Learning > Health

The right support for smooth slumber

Mattresses and pillows can make or break your sleep so it is important to get the right one for you

Jan Lee on 15 Mar 2019

The Straits Times


Facebook Email

Many factors affect the quality of sleep, with sleeping positions, mattresses and bedding also having an impact on how well one feels in the morning.


President of The Chiropractic Association (Singapore) Valerie Teo says the recommended sleeping position is on one's side, with half the shoulder blade on the bed while hugging a bolster between the legs.


"Sleeping on the tip of the shoulder can put a lot of pressure on the shoulder and neck. Hugging a bolster can help to lessen the pressure on the hips too," says Dr Teo, who currently practises at Elder Chiropractic Clinic in Bencoolen Street.


Many of her clients have also complained that they cannot sleep well as their mattresses were either too soft or too hard.


Vice-president of The Chiropractic Association Tamara Wong, who works out of Tamara Wong Chiropractic in Grange Road, advises picking a mattress that keeps the spine aligned and supports the spinal curvatures.


She says: "It must be firm enough to provide support yet supple enough to mould to your body shape without creating pressure points."


But both chiropractors say recommending a good mattress is difficult as individual preferences and needs can vary.


To cater to different needs, mattress retailers have introduced new technologies.


For example, some recommend customised mattresses. Australian brand King Living's range allows consumers to pick from three mattress bases.


It offers four comfort layers made of materials such as memory foam and latex, and of different firmness.


Consumers can also choose from three different fitted covers - with cooling technology, an electric blanket or air-circulating properties.


There are brands that also carry bed accessories for people who sleep on their tummies, though the position is not advisable as it puts stress on the back and hips.


American brand Tempur, for instance, offers the butterfly-shaped Ombracio pillow, whose patented design allows sleepers to rest their head and chest on the pillow and hug it from notches created in the side of the pillow.


Another American brand, Simmons, also has a BackCare series with which features negative-ion fibres said to be good for health and far-infrared rays that boost blood circulation and metabolism.


The same series also has mattresses with taller pocket coils, providing more support for sleepers.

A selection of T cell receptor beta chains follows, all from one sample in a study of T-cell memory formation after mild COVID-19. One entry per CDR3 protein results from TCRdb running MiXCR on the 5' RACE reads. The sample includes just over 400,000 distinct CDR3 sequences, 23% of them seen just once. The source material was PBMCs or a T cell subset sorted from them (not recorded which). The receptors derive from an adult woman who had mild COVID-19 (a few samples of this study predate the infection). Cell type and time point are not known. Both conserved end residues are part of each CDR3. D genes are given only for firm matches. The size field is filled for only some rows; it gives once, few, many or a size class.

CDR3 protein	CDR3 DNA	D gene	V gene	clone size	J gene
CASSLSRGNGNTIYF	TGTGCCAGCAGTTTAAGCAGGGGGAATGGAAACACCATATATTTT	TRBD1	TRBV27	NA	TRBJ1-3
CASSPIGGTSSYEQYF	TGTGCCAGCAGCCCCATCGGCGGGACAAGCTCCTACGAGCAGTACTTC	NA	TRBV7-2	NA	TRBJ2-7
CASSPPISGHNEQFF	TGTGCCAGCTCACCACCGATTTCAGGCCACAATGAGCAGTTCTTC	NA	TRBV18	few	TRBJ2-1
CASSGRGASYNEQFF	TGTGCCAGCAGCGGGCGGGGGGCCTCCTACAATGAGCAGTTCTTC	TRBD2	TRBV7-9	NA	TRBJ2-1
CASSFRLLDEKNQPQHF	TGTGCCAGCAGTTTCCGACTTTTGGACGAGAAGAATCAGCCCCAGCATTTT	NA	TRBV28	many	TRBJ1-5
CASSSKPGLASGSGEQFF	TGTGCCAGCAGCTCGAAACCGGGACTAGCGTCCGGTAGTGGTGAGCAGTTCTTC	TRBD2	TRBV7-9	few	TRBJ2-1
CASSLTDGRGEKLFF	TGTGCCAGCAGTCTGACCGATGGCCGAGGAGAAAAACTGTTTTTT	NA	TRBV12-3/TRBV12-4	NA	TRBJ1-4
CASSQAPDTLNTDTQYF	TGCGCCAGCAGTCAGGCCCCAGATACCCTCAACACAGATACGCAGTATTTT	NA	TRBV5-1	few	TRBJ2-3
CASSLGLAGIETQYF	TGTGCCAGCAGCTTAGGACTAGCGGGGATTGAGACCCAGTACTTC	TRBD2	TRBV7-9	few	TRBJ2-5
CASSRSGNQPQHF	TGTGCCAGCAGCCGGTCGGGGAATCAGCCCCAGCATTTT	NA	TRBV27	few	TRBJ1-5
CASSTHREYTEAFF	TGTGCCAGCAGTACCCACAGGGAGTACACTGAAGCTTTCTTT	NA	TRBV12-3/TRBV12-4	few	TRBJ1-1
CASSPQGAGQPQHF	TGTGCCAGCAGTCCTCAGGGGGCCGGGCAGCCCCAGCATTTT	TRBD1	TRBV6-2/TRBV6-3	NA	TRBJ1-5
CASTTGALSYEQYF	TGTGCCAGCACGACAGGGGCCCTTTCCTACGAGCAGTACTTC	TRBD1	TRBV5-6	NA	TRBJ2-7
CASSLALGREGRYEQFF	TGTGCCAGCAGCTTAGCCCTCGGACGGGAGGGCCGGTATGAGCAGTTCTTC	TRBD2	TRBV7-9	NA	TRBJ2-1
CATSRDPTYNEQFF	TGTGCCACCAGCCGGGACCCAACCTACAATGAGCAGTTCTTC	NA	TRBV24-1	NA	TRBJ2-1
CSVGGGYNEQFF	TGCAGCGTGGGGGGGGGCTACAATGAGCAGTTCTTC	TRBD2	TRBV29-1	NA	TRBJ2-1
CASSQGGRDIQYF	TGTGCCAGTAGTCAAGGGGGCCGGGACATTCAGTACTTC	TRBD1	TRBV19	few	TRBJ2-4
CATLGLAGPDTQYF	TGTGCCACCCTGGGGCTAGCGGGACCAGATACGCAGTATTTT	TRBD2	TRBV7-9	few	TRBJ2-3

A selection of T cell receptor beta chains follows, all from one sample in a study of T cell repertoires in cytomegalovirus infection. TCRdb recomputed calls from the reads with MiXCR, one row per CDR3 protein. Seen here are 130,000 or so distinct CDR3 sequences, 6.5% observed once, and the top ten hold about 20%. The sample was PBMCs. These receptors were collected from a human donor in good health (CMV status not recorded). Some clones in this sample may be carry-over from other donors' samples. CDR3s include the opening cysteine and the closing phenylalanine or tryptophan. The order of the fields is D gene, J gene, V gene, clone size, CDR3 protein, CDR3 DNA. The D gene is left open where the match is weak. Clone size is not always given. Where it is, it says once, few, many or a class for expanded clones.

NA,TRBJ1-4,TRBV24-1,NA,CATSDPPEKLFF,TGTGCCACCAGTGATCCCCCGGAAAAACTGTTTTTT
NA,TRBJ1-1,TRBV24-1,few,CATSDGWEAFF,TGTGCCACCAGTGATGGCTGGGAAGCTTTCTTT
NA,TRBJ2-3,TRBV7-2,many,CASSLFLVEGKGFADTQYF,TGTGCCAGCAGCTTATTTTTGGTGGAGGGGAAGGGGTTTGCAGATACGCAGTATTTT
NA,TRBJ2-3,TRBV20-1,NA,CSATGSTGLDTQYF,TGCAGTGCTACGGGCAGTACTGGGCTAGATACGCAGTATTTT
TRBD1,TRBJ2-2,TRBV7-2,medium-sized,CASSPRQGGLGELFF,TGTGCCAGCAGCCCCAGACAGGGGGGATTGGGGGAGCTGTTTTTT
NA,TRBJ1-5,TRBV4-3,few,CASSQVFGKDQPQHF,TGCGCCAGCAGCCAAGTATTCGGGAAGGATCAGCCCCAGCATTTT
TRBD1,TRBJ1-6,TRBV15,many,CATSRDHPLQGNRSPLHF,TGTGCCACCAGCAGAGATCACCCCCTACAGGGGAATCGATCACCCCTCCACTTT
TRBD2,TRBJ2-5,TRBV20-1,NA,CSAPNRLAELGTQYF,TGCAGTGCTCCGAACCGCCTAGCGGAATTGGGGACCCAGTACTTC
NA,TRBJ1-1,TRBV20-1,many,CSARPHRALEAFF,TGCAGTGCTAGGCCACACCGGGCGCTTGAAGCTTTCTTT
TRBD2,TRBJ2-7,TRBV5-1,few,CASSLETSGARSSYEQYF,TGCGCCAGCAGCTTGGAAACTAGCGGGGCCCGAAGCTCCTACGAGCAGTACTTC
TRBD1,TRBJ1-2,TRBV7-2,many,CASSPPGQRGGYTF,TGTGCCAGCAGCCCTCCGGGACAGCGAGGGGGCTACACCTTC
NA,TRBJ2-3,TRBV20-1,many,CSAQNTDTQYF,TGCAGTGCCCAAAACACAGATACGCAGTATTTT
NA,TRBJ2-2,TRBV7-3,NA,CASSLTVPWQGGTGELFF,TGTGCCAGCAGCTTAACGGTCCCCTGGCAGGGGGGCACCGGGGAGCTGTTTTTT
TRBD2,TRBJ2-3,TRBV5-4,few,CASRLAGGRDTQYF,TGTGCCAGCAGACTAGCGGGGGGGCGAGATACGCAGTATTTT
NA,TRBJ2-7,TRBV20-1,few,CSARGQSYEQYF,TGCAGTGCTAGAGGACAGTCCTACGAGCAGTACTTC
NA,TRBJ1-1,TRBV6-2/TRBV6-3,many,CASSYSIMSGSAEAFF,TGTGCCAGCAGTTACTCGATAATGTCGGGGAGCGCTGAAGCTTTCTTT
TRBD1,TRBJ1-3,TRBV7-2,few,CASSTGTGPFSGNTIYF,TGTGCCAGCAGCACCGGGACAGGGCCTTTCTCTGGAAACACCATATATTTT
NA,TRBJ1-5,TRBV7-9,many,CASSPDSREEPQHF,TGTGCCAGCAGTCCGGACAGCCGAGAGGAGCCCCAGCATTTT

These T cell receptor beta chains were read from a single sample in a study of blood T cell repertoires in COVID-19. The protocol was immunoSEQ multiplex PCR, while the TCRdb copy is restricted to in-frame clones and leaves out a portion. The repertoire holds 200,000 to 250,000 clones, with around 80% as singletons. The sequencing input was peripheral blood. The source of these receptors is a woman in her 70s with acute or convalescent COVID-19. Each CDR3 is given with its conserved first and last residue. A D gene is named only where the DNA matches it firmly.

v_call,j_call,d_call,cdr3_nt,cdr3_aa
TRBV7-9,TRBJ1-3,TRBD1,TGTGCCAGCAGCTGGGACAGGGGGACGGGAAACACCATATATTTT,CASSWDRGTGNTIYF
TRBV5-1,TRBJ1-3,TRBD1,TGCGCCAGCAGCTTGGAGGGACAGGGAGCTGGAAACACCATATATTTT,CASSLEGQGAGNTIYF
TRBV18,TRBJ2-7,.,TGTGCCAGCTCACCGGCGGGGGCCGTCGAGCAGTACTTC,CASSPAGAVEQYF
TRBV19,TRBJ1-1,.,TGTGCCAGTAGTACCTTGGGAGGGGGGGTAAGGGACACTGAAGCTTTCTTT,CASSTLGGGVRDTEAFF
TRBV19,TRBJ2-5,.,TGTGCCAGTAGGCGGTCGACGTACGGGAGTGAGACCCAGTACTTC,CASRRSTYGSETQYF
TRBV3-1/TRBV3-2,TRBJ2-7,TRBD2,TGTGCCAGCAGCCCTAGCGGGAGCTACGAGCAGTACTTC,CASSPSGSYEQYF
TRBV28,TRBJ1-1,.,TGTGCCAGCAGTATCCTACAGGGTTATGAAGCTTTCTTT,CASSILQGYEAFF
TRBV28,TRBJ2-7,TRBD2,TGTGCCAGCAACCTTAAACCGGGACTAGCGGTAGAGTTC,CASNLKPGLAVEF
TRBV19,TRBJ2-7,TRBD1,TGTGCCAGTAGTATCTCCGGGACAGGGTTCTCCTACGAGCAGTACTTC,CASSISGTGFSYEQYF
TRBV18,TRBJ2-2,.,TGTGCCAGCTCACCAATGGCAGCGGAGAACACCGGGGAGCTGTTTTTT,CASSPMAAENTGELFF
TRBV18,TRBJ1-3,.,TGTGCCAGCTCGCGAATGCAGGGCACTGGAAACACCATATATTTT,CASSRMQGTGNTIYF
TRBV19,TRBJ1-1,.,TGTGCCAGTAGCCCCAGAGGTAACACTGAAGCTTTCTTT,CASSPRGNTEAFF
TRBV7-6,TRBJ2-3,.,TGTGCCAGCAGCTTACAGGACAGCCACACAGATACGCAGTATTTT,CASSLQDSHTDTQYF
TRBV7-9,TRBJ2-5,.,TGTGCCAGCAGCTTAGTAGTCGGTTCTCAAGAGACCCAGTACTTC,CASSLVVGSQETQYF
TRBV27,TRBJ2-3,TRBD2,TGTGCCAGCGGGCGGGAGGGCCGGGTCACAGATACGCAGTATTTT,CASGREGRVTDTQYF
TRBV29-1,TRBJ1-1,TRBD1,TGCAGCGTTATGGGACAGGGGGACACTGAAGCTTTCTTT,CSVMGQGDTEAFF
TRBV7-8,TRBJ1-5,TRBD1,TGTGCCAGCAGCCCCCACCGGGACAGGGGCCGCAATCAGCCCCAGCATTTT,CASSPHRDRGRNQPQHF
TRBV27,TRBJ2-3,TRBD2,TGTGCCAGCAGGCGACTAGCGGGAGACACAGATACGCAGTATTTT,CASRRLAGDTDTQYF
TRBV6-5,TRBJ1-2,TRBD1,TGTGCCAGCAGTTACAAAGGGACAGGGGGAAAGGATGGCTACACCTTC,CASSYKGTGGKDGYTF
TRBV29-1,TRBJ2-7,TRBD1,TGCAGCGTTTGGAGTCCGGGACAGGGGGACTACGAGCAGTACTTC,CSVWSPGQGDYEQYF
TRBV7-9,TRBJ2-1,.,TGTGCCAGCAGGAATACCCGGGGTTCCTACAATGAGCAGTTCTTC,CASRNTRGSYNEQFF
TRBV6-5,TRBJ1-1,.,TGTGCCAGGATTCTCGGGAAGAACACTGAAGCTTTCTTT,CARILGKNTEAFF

Despite the many options available, mattress retailers say Singaporeans have their preferences.


Unlike people in Europe and the United States who prefer softer mattresses, consumers here prefer firmer models because support for their bodies matter the most to them.




1 Sleep and wake at the same time every day, even on weekends, to cultivate a healthy sleep pattern.


2 Try not to use electronic devices at night, such as phones, which are too stimulating and disrupt sleep.


3 Use dimmer lights at night as bright white fluorescent lights can make the body think it is day time.


4 Avoid alcohol close to bedtime. While a nightcap can make it easier to fall asleep, the process of metabolising alcohol can be disruptive during sleep.


5 Avoid heavy meals near bedtime as this can cause discomfort such as heartburn. If you are hungry after dinner, go for something light like warm milk or fruit.


6 Avoid caffeinated drinks such as coffee or tea, as well as energy drinks and soda after lunchtime.


7 Those with sleep apnoea can try sleeping on their side, so that the tongue will not fall backwards and obstruct the airway. 


8 Create a bedtime routine. Wind down with some calming activities, such as taking a bath, listening to music or meditating, to prepare your mind for sleep.


9 Exercising regularly increases blood circulation and the time spent in deep sleep. Avoid exercising near bedtime as it releases endorphins which can keep you awake.


10 Avoid long naps or naps late in the day.


Source: The Straits Times © Singapore Press Holdings Limited. Reproduced with permission.


The views, material and information presented by any third party are strictly the views of such third party. Without prejudice to any third party content or materials whatsoever are provided for information purposes and convenience only. Council For The Third Age shall not be responsible or liable for any loss or damage whatsoever arising directly or indirectly howsoever in connection with or as a result of any person accessing or acting on any information contained in such content or materials. The presentation of such information by third parties on this Council For The Third Age website does not imply and shall not be construed as any representation, warranty, endorsement or verification by Council For The Third Age in respect of such content or materials.